Tamil Nadu is the eleventh largest state in India by area (about the size of Greece) and the seventh most populous state. It is the fifth largest contributor to India's GDP and the most urbanised state in India. The state has the highest number (10.56%) of business enterprises in India, compared to the population share of about 6%. It is one of the foremost states in the country in terms of overall development.
    The region has been the home of the Tamil civilization since at least 1500 BC, as attested by numerous archeological sites in and around Adichanallur. Its classical language Tamil has been in use in inscriptions and literature for 2500 years. Tamil Nadu is home to many natural resources, grand Hindu temples of Dravidian architecture, hill stations, beach resorts, multi-religious pilgrimage sites and eight UNESCO World Heritage Sites.

    This is The Land Of Culture and Traditions...
     
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  3. Arjun MBT

    Arjun MBT Captain SENIOR MEMBER

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    Welcome to Mizoram



    Mizoram pronunciation (help·info) is one of the Seven Sister States in North Eastern India. It shares land borders with the states of Tripura, Assam, Manipur and with the neighbouring country of Bangladesh and the Chin State of Myanmar. Mizoram became the 23rd state of India on 20 February 1987. Its population at the 2001 census stood at 888,573. Mizoram ranks second in India with a literacy rate of 88.49%. 'Mizo' means man of the mountain.
    Mizoram has the most variegated hilly terrain in the eastern part of India. The hills are steep (avg. height 1000 metres or 3,281 feet) and separated by rivers which flow either to the north or south creating deep gorges between the hill ranges. The highest peak in Mizoram is the Phawngpui (Blue Mountain) with a height of 2210 metres (7,251 feet). Its tropical location combined with the high altitude gives it a mild climate all year round. Mizoram is rich in flora and fauna and many kinds of tropical trees and plants thrive in the area. Mizoram literally means land of the Mizo people.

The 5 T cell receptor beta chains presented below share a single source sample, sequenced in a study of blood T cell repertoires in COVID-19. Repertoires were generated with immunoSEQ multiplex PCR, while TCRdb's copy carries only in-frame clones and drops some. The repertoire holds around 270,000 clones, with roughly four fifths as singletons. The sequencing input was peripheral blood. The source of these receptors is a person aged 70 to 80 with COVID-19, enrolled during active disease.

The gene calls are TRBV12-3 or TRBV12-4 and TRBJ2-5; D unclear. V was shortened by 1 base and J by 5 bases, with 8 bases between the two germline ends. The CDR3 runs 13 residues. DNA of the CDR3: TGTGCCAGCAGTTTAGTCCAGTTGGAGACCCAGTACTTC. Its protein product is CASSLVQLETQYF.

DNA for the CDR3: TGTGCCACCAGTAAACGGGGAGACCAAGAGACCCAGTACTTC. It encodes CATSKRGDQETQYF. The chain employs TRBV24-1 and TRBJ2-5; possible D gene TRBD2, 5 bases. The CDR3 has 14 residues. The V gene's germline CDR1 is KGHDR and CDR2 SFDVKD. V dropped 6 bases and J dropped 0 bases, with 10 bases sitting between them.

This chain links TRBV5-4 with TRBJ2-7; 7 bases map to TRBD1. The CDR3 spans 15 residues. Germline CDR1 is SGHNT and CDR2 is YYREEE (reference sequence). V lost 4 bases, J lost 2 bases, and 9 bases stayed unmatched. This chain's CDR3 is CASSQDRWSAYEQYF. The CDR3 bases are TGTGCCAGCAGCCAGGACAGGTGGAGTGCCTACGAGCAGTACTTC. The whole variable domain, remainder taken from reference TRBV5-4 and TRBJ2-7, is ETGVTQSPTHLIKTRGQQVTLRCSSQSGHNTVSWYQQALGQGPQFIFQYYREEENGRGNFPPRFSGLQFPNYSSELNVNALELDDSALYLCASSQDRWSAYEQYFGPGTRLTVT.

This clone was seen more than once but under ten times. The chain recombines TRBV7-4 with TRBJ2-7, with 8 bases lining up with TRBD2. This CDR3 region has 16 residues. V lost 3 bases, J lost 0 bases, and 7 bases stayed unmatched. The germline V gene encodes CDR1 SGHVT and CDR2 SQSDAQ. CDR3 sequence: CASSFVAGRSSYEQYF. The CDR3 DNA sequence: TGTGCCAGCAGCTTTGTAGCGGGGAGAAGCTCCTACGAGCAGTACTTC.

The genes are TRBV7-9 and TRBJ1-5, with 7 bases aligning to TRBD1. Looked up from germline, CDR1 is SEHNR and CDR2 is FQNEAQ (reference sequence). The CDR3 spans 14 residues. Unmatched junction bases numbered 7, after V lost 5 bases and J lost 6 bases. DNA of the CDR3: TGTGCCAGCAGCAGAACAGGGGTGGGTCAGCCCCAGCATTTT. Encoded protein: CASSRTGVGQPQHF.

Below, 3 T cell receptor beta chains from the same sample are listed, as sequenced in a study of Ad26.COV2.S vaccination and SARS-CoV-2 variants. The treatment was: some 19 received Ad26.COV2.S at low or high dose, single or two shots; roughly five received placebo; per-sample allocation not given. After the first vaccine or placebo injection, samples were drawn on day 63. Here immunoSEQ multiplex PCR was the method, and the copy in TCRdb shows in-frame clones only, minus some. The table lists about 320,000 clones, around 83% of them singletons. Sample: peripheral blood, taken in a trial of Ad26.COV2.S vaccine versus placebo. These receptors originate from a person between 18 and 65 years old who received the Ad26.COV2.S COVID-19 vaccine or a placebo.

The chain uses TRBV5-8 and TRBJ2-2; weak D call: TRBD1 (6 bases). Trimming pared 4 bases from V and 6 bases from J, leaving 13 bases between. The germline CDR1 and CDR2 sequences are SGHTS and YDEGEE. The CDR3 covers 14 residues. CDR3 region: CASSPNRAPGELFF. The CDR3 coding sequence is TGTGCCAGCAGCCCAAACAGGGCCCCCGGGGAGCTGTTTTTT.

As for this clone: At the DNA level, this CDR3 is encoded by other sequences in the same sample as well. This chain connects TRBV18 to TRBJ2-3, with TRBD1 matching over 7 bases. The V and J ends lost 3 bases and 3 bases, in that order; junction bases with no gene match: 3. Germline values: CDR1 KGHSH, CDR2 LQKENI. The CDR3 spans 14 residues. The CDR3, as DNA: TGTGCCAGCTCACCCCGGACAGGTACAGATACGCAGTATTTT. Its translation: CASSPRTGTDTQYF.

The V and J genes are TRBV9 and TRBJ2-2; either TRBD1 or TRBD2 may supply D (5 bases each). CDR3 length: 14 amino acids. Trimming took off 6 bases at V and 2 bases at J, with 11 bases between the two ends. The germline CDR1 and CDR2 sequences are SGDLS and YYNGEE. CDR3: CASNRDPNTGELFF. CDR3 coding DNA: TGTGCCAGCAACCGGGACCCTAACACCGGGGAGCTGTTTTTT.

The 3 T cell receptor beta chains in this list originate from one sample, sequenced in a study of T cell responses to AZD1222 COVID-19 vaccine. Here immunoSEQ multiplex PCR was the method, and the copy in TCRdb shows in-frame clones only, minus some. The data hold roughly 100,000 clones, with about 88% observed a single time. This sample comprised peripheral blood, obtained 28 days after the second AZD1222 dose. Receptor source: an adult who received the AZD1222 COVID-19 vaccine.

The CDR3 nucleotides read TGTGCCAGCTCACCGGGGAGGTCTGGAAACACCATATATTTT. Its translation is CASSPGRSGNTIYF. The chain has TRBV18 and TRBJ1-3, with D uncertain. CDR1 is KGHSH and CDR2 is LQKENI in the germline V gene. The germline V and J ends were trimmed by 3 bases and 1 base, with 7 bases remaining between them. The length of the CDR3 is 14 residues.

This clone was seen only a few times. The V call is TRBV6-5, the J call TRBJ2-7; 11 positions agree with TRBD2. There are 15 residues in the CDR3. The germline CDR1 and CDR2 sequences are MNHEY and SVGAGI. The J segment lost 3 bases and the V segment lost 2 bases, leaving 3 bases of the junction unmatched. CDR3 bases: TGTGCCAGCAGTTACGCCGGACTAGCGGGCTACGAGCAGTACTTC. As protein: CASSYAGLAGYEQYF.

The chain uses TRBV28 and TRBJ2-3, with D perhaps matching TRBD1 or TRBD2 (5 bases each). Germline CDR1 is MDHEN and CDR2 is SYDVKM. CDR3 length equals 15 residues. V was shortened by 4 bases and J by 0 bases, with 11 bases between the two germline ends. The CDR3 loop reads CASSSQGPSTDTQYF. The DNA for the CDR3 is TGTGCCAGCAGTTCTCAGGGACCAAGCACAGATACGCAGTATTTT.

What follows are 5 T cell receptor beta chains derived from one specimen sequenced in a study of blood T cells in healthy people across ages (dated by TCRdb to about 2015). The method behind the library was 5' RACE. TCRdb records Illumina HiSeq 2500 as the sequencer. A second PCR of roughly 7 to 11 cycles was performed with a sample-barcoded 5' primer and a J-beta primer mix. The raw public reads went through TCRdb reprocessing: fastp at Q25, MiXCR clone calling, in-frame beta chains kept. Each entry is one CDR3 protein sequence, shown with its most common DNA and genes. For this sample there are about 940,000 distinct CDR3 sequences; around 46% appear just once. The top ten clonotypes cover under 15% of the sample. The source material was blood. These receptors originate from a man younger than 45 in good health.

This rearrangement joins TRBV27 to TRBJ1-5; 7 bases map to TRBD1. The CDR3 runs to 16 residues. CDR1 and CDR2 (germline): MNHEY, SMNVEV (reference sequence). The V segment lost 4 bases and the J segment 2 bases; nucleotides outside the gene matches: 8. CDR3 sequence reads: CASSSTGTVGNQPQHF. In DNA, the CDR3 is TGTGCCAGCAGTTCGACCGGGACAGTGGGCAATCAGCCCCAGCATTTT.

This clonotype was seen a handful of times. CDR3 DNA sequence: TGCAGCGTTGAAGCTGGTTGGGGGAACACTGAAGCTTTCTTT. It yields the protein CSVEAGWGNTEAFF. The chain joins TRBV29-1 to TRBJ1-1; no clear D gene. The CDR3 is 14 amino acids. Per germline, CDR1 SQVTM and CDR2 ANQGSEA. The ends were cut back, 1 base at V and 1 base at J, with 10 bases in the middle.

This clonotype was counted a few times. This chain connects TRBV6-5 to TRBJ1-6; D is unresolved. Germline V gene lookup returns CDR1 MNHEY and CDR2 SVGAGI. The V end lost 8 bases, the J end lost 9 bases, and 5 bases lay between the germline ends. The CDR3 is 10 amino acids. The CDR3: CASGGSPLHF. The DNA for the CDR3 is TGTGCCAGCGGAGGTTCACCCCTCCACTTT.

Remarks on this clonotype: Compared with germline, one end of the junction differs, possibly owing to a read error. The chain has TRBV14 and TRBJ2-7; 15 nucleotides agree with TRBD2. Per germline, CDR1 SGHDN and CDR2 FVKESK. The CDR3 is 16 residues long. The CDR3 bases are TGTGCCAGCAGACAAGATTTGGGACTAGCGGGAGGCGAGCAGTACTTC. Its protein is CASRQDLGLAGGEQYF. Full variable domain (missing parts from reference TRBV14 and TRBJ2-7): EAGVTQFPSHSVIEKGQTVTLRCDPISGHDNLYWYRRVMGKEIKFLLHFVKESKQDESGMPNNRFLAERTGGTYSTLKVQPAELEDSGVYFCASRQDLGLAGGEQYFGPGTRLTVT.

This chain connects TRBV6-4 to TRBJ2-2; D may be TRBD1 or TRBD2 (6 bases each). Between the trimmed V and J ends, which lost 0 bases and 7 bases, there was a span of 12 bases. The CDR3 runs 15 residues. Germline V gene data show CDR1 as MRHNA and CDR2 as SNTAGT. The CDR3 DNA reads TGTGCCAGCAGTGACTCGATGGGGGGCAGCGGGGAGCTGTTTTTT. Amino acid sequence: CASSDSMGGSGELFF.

Mizoram has a mild climate, not very warm in summer and not very cold in winter. During winter, the temperature varies from 11°C to 21°C (52°F to 70°F) and in summer it varies between 20°C to 29°C (68°F to 84°F). The entire area is under the regular influence of monsoons. It rains heavily from May to September and the average rainfall is 254 cm (100 in.), per annum. The average annual rainfall in Aizawl and Lunglei are 208 centimetres (82 in.) and 350 centimetres (138 in.), respectively. Winter in Mizoram is normally rain-free, although some winters do have plenty of rain.

    Culture and arts


    Music

    Main article: Music of Mizoram
    Mizo traditional tunes are very soft and gentle, with locals claiming that they can be sung the whole night without the slightest fatigue. The guitar is a popular instrument and Mizos enjoy country style music. Within the church at services drums, are commonly used known locally as "khuang". They are made from wood and animal hide and are often beaten enough to instigate a trance like state with worshippers as they dance in a circular fashion. Mizos enjoy singing and even without musical instruments, they enthusiastically sing together, clapping hands or by using other rhythmic methods. Informal instruments are called Chhepchher. The early Mizos were close to nature and music is still an essential part of cultural life. Whilst gospel music remains an integral part of Mizo culture, Western influence is evident from the contemporary music scene as young people experiment with rock, metal, rap, pop and hip-hop types.

    Festivals

    Young Mizos are leaving traditional customs and adopting new ways of life which are greatly influenced by western culture. Christmas is probably the biggest festival and local communities contribute towards large feasts, typically organised by nearby churches, where many hundreds in a local community would eat together. Traditional Mizo social gatherings revolve around the agricultural calendar.

    Mim Kut

    The Mim Kut festival is usually celebrated during the months of August and September, after the harvest of maize. Mim Kut is celebrated with great fanfare by (illegally) drinking rice-beer, singing, dancing, and feasting. Samples of the year's harvests are consecrated to the departed souls of the community.